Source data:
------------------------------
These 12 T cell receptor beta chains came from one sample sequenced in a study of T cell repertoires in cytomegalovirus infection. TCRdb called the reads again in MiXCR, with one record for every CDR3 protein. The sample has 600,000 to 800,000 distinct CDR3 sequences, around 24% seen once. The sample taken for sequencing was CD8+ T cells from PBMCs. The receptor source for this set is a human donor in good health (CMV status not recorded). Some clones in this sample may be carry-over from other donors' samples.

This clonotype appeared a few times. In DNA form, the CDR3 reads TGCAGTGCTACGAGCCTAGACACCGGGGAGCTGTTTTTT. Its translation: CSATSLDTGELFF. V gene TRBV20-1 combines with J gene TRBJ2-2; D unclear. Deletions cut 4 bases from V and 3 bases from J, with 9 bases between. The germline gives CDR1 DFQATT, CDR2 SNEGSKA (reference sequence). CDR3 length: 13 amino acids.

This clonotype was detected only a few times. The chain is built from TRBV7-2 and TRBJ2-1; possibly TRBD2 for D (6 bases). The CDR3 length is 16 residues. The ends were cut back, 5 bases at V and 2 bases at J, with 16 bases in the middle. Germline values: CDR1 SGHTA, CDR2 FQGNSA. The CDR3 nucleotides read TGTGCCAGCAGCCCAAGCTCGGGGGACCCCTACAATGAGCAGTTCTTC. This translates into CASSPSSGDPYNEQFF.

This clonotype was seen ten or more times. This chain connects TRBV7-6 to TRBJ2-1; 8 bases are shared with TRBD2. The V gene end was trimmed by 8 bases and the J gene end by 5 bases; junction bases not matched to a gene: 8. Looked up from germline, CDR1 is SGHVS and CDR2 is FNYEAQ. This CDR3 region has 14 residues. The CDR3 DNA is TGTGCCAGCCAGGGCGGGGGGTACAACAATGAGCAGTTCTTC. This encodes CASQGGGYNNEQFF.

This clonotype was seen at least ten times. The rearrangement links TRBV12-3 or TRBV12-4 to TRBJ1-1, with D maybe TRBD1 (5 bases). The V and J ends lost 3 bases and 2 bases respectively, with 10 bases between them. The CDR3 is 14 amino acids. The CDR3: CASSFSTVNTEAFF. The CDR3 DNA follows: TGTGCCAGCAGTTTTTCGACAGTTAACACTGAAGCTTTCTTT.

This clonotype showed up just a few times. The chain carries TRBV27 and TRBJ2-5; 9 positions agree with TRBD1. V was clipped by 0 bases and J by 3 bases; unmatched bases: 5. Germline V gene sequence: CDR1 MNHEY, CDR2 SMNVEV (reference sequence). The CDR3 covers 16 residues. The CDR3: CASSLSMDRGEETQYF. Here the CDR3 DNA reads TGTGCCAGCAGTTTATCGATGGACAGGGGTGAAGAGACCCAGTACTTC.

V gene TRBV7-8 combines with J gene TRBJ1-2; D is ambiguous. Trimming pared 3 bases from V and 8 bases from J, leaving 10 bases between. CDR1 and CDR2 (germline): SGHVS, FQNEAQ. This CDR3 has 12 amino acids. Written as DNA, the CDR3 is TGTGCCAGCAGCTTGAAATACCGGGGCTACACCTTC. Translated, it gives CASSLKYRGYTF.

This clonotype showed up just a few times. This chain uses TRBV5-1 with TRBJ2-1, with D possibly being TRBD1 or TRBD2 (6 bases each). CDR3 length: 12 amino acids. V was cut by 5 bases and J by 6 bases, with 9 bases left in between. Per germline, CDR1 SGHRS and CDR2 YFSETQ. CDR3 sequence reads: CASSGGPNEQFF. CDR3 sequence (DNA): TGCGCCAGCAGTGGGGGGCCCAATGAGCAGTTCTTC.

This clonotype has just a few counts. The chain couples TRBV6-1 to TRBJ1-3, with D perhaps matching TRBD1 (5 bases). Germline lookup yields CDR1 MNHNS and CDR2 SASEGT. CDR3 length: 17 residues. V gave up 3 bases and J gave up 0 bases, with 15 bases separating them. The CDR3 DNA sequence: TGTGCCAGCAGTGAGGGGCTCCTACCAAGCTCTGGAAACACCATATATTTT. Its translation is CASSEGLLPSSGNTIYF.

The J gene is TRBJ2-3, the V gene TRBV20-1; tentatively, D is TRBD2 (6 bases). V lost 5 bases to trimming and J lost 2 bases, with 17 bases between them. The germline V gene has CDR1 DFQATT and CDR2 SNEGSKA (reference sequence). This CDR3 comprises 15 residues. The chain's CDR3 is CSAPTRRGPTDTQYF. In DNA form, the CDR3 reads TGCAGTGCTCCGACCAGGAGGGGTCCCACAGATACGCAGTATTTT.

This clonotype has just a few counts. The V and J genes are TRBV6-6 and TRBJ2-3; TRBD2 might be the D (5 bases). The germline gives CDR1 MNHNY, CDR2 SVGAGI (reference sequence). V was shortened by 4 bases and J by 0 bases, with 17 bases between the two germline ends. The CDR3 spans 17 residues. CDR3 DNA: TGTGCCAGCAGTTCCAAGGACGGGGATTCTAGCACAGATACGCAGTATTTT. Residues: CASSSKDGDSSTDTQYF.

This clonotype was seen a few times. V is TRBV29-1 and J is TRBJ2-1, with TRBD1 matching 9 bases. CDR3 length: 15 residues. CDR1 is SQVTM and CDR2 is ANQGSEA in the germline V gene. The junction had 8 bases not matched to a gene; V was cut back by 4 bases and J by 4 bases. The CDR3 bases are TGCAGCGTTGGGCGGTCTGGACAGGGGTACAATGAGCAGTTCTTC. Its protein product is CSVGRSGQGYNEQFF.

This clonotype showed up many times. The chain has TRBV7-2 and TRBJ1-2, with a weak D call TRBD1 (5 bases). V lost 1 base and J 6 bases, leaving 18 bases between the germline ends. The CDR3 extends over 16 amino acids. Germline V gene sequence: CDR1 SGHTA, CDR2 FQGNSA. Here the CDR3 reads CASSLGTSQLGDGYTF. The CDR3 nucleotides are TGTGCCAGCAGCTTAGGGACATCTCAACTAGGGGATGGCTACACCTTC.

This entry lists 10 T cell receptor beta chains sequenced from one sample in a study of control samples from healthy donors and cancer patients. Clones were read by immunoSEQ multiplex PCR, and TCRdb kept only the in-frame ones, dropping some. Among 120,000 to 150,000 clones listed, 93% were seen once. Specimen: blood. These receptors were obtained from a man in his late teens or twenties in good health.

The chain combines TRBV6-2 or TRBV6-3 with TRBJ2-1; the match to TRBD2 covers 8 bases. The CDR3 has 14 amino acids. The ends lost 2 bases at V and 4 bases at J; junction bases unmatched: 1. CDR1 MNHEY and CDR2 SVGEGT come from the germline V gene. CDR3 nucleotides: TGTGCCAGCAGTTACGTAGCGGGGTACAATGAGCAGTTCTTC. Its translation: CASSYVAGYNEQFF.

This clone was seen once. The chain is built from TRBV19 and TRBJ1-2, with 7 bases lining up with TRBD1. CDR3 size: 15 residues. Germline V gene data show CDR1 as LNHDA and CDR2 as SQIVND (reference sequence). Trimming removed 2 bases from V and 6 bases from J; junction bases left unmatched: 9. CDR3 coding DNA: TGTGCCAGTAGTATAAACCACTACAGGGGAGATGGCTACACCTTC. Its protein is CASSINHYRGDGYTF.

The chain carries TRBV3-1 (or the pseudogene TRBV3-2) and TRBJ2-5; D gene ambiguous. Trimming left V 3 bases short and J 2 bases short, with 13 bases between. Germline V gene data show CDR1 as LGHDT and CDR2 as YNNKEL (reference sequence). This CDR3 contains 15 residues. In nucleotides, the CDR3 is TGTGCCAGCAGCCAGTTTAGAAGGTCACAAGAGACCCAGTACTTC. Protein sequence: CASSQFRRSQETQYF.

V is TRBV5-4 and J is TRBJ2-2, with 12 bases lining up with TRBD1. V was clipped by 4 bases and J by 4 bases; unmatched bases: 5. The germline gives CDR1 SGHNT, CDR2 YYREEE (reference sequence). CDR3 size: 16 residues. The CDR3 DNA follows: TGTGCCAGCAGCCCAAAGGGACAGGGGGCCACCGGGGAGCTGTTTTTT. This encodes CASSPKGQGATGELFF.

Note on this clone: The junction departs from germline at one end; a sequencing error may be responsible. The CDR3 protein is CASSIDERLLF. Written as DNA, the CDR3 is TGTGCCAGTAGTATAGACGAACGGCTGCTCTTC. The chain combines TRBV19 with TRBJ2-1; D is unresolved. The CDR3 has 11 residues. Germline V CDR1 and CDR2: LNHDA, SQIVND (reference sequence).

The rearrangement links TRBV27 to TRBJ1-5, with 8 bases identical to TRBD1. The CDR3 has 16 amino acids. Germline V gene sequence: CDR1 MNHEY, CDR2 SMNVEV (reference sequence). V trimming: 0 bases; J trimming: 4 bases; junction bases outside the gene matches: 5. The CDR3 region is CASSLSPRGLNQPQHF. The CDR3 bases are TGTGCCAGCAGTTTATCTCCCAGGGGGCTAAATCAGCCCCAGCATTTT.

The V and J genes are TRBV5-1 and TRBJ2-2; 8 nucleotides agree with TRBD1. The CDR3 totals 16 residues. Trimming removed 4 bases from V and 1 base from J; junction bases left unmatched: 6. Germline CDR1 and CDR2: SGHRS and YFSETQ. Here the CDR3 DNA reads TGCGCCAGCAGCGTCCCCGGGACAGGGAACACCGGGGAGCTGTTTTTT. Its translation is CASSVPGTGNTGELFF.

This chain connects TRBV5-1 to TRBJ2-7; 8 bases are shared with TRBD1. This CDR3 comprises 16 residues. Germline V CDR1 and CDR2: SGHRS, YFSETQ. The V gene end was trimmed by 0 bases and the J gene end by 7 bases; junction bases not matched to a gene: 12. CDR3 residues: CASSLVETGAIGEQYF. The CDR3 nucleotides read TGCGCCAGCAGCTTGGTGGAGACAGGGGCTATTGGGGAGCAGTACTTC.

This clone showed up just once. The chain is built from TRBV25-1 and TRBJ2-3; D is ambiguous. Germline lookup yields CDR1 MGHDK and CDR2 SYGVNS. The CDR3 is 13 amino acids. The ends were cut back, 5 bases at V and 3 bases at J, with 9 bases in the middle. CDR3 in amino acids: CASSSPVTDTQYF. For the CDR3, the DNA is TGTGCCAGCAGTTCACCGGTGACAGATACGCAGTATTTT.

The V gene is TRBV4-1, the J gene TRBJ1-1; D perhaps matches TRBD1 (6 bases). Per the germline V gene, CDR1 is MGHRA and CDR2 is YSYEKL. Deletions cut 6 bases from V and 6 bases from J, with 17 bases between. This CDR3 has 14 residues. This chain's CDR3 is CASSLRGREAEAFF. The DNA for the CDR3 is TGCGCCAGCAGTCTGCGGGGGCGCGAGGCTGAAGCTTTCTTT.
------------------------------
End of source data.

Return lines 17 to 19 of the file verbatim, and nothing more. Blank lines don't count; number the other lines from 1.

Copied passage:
The chain carries TRBV3-1 (or the pseudogene TRBV3-2) and TRBJ2-5; D gene ambiguous. Trimming left V 3 bases short and J 2 bases short, with 13 bases between. Germline V gene data show CDR1 as LGHDT and CDR2 as YNNKEL (reference sequence). This CDR3 contains 15 residues. In nucleotides, the CDR3 is TGTGCCAGCAGCCAGTTTAGAAGGTCACAAGAGACCCAGTACTTC. Protein sequence: CASSQFRRSQETQYF.

V is TRBV5-4 and J is TRBJ2-2, with 12 bases lining up with TRBD1. V was clipped by 4 bases and J by 4 bases; unmatched bases: 5. The germline gives CDR1 SGHNT, CDR2 YYREEE (reference sequence). CDR3 size: 16 residues. The CDR3 DNA follows: TGTGCCAGCAGCCCAAAGGGACAGGGGGCCACCGGGGAGCTGTTTTTT. This encodes CASSPKGQGATGELFF.

Note on this clone: The junction departs from germline at one end; a sequencing error may be responsible. The CDR3 protein is CASSIDERLLF. Written as DNA, the CDR3 is TGTGCCAGTAGTATAGACGAACGGCTGCTCTTC. The chain combines TRBV19 with TRBJ2-1; D is unresolved. The CDR3 has 11 residues. Germline V CDR1 and CDR2: LNHDA, SQIVND (reference sequence).